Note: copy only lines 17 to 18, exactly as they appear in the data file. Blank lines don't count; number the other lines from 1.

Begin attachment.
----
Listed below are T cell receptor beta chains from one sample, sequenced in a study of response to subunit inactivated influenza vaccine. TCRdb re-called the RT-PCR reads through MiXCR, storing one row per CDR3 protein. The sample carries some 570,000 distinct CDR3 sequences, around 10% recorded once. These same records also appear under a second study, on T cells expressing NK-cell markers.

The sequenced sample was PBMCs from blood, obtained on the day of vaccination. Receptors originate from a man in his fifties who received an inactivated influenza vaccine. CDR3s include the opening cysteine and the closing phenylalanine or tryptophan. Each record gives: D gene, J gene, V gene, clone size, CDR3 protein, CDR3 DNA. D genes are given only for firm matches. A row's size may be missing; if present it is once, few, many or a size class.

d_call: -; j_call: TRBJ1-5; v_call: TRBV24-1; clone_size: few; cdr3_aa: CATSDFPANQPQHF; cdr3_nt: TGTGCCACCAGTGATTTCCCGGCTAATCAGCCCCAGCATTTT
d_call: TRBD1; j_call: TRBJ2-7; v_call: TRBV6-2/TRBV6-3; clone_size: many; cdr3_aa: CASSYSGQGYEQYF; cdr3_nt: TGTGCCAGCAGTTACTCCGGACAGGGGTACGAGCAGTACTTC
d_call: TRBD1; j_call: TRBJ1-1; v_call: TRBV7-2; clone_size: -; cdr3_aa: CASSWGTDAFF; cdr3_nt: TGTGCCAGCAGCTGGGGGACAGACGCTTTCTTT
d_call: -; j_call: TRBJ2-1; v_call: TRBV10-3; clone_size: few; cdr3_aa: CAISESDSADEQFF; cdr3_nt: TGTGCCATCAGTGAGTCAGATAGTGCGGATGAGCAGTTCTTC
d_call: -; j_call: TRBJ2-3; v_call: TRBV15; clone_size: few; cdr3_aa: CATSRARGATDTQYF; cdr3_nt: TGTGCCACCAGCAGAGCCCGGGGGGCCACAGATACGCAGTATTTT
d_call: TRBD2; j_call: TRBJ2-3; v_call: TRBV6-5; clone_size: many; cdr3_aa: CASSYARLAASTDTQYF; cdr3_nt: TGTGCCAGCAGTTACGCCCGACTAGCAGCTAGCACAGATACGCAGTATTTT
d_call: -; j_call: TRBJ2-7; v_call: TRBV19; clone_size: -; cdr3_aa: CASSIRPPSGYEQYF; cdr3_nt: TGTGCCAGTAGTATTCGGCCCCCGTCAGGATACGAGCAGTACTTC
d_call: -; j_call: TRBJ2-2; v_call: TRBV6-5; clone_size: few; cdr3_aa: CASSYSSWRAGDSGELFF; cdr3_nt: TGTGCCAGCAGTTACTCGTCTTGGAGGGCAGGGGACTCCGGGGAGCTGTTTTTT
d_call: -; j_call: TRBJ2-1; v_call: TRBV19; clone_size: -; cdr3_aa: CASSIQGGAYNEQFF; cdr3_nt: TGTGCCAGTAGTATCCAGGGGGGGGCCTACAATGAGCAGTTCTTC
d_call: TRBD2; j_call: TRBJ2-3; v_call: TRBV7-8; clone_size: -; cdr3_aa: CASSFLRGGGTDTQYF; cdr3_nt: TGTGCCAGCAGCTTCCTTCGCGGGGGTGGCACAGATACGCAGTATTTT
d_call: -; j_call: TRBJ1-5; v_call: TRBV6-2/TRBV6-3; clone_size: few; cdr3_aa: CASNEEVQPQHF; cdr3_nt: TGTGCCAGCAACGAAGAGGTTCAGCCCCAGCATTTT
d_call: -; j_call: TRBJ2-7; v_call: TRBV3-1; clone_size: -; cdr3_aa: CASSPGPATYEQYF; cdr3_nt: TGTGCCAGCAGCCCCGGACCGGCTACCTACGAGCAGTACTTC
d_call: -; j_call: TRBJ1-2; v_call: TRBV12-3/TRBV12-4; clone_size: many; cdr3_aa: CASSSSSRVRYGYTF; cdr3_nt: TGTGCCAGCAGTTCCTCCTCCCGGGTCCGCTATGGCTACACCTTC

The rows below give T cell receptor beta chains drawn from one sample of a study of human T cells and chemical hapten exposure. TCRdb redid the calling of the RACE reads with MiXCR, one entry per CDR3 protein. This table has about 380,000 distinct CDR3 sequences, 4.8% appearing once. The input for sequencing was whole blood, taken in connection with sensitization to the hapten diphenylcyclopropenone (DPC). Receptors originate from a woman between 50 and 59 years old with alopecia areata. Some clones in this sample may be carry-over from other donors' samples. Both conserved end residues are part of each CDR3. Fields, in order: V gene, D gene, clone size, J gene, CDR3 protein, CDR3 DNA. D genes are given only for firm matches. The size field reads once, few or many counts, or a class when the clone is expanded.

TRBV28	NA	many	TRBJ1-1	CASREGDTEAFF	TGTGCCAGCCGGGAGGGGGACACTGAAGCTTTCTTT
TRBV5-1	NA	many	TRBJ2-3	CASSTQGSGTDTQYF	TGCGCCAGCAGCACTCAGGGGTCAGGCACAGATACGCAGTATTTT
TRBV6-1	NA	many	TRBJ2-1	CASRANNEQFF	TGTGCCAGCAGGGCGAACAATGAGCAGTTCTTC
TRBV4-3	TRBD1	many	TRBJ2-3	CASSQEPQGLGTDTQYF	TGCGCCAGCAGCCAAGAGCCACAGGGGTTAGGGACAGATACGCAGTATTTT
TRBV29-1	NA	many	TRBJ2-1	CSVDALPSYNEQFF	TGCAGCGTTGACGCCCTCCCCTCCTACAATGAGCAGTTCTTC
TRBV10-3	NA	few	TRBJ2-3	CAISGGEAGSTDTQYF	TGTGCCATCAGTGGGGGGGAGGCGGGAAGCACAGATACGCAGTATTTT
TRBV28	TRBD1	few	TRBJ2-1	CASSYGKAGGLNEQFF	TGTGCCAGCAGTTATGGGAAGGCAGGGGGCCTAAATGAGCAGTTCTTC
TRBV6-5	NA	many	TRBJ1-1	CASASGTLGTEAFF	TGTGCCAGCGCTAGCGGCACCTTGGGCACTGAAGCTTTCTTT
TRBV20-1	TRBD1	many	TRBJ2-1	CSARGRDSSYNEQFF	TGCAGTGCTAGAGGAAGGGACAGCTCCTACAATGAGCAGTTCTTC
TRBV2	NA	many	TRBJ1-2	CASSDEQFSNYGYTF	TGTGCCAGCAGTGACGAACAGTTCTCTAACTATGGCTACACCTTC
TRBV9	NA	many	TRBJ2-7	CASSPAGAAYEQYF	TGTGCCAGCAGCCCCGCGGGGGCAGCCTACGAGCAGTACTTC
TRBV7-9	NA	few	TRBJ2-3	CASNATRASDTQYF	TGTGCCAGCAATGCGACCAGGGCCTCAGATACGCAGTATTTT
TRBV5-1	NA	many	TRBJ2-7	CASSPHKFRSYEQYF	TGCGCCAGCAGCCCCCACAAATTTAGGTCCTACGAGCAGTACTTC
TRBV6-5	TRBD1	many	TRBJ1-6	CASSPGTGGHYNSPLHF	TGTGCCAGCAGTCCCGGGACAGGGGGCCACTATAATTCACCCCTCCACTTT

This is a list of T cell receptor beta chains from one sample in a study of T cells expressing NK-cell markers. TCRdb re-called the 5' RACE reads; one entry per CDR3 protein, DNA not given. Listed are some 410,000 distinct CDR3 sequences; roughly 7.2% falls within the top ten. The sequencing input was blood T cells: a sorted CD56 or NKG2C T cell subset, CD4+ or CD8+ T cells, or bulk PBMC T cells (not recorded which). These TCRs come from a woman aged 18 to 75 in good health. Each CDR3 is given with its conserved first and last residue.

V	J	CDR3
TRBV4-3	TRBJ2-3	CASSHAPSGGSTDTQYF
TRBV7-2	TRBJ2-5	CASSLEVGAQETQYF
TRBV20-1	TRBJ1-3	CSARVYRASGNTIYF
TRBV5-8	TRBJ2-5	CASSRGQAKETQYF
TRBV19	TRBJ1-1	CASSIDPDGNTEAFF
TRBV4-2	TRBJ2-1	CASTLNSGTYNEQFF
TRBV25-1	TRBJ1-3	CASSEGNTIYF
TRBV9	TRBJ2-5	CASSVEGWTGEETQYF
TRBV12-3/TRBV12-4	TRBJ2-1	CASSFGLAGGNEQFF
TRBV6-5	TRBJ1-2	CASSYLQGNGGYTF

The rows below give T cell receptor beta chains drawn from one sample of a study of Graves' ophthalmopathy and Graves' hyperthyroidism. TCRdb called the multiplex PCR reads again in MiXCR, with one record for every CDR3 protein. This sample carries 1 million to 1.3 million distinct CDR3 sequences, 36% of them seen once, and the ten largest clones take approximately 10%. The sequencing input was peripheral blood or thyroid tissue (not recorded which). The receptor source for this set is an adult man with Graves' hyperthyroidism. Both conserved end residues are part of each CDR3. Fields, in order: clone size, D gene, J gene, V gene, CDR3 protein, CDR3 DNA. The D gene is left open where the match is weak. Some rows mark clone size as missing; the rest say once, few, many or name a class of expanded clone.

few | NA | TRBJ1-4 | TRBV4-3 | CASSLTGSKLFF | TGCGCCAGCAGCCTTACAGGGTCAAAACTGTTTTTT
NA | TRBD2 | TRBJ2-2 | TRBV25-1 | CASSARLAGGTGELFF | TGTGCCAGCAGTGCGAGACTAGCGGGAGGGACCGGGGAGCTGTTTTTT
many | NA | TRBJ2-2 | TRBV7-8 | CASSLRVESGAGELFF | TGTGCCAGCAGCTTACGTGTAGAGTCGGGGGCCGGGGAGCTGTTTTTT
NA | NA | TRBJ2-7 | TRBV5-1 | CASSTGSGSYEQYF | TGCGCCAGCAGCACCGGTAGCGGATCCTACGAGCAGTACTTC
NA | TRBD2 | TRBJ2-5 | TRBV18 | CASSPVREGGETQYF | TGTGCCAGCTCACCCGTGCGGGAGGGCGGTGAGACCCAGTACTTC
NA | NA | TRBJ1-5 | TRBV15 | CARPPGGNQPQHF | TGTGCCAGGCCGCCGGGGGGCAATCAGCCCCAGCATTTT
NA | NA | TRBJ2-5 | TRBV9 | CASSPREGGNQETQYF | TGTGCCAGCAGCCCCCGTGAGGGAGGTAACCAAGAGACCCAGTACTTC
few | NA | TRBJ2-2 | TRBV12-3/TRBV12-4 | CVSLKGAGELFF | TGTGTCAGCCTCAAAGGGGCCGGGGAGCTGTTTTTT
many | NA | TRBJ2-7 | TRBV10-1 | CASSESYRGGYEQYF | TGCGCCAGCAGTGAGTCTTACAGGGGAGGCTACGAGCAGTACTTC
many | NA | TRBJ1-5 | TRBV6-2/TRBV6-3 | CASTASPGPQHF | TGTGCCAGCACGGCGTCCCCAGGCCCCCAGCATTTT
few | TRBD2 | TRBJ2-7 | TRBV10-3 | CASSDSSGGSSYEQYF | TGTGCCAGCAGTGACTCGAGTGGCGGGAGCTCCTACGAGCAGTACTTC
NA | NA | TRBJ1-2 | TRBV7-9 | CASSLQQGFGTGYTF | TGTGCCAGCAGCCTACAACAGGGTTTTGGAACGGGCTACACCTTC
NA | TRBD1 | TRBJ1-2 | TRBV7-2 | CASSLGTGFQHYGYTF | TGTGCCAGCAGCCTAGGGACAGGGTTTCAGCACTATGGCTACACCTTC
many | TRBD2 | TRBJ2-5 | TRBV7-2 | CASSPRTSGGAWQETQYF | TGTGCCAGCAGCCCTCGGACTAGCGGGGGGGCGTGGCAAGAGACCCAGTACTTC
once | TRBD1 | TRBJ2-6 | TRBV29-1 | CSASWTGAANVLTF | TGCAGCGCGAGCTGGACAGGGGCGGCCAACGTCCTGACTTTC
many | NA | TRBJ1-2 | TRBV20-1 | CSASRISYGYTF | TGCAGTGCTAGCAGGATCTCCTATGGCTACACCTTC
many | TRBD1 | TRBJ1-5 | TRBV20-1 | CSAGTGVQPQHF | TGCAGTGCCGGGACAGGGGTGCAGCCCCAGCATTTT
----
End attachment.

TRBV28	NA	many	TRBJ1-1	CASREGDTEAFF	TGTGCCAGCCGGGAGGGGGACACTGAAGCTTTCTTT
TRBV5-1	NA	many	TRBJ2-3	CASSTQGSGTDTQYF	TGCGCCAGCAGCACTCAGGGGTCAGGCACAGATACGCAGTATTTT